Sunday, March 9, 2014

Berowne's 210

(Also for Three Word Wednesday and ABC Wednesday: "I" is for "icon")

March 14 is the birthday of Sylvia Beach.  My recent report on Gertrude Stein went over fairly well so I thought I’d smugly skip the quiz this week so I could celebrate Sylvia’s birthday.

Flash back to the time when an eager young writer-producer, bright-tailed and bushy-eyed, was on a first assignment for a major production company: I was to write and produce a film on Paris, which would have a sequence devoted to the American expatriates of the 1920s. It was for Universal-International and was to be titled “One Man’s Paris.”


Doing my research on the scene, I was pleased to learn that Sylvia Beach, another icon from those Parisian roaring twenties, was still around. I phoned her and asked if we could get together. She suggested meeting at the cafe named Le Select. The Select! That rang a bell. There couldn’t have been a better place for such a meeting.

“’Café Select,’ he told the driver, ‘Boulevard Montparnasse.’” Jake Barnes in Ernest Hemingway’s “The Sun Also Rises.”

Cafe Le Select, Paris

Cafes then were, and to a degree still are, central to Paris life.  Cafe managers indulgently allowed writers to write in them, painters to paint them, and the Select (which has only been around for eighty years or so) represented the best traditions of the Parisian café. Sylvia Beach arrived and we had a wonderful conversation. She was then an elderly lady, but was full of youthful energy and vitality and she became very interested in the documentary I was there to make. She knew everything about the era in question, about all those earlier expatriate Americans, where they used to live and the cafes where they used to hang out.  She had known them all.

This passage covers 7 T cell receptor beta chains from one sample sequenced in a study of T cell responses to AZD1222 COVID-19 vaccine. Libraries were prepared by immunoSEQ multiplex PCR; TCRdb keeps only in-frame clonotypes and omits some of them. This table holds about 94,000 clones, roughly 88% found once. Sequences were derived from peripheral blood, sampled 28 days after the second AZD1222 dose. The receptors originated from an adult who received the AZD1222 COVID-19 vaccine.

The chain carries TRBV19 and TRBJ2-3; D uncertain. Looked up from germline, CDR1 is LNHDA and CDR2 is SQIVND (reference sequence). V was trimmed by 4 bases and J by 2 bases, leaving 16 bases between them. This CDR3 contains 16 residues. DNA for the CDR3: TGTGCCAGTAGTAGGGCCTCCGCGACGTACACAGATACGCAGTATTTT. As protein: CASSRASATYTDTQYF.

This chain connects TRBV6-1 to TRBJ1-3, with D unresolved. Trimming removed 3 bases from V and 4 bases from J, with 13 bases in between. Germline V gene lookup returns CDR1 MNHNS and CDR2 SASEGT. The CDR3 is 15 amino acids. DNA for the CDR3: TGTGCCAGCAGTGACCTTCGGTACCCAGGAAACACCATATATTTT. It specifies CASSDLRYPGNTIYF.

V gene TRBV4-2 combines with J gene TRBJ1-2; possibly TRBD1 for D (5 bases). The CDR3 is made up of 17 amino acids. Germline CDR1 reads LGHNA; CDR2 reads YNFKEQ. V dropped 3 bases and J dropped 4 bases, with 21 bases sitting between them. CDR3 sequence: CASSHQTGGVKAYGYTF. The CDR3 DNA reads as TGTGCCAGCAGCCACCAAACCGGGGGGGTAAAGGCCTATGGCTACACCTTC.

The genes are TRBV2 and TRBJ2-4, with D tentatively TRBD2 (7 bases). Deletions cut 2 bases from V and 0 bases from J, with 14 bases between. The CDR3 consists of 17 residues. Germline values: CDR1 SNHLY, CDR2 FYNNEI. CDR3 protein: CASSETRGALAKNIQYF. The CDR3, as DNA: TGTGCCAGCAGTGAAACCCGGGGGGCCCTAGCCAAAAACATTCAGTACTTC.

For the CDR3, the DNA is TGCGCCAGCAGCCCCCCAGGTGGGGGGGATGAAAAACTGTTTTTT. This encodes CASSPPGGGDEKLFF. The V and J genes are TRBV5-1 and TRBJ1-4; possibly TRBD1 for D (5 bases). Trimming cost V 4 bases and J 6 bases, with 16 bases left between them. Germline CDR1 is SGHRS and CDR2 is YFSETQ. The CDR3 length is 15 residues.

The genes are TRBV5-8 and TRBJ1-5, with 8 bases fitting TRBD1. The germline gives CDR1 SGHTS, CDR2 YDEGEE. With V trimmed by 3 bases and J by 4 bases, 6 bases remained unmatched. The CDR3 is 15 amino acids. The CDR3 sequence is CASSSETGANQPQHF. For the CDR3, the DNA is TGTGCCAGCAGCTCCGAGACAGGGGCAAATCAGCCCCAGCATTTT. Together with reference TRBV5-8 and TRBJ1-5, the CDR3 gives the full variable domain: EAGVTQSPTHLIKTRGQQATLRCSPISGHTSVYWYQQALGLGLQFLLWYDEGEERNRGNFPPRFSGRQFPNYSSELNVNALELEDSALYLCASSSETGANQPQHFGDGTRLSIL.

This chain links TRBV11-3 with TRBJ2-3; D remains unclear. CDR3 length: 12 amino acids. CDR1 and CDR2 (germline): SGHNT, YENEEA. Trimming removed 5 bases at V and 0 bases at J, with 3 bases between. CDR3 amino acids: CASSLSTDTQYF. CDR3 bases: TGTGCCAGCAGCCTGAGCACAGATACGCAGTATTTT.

La Coupole was just across the street, and that was just steps away from La Rotonde and Le Dome at the next corner, but Le Select was the jewel of the crown – not just for the Americans but for people who came from all over the world. It was indeed a pleasure, sitting in that famous café, to have pointed out to me just where in the place Henry Miller used to meet Anais Nin for afternoon drinks, where Luis Bunuel sat, and which was young Pablo Picasso’s favorite spot. In our 21st century groups of Japanese tourists continue to show up, asking to see Hemingway’s table.


No question, the Select had its attractions, but it was no more interesting than the lady I was talking with. Living in Paris at the end of World War I, a New Jersey girl named Sylvia Beach had opened an English language bookstore and lending library that thousands came to know as Shakespeare and Company. She started her store just as the franc dropped in value and the exchange rate became very favorable so the shop flourished. It became a hangout for Americans.

As I spoke with her, I remembered that Shakespeare and Company had gained considerable fame after she more or less single-handedly published James Joyce’s “Ulysses” in 1922, as a result of Joyce's inability to get an edition out in English-speaking countries.

But things went from bad to worse for Sylvia because of the depression of the thirties. She managed to stay open because André Gide organized a group of devout writers into a club called Friends of Shakespeare and Company, which got a lot of publicity and helped the business to improve.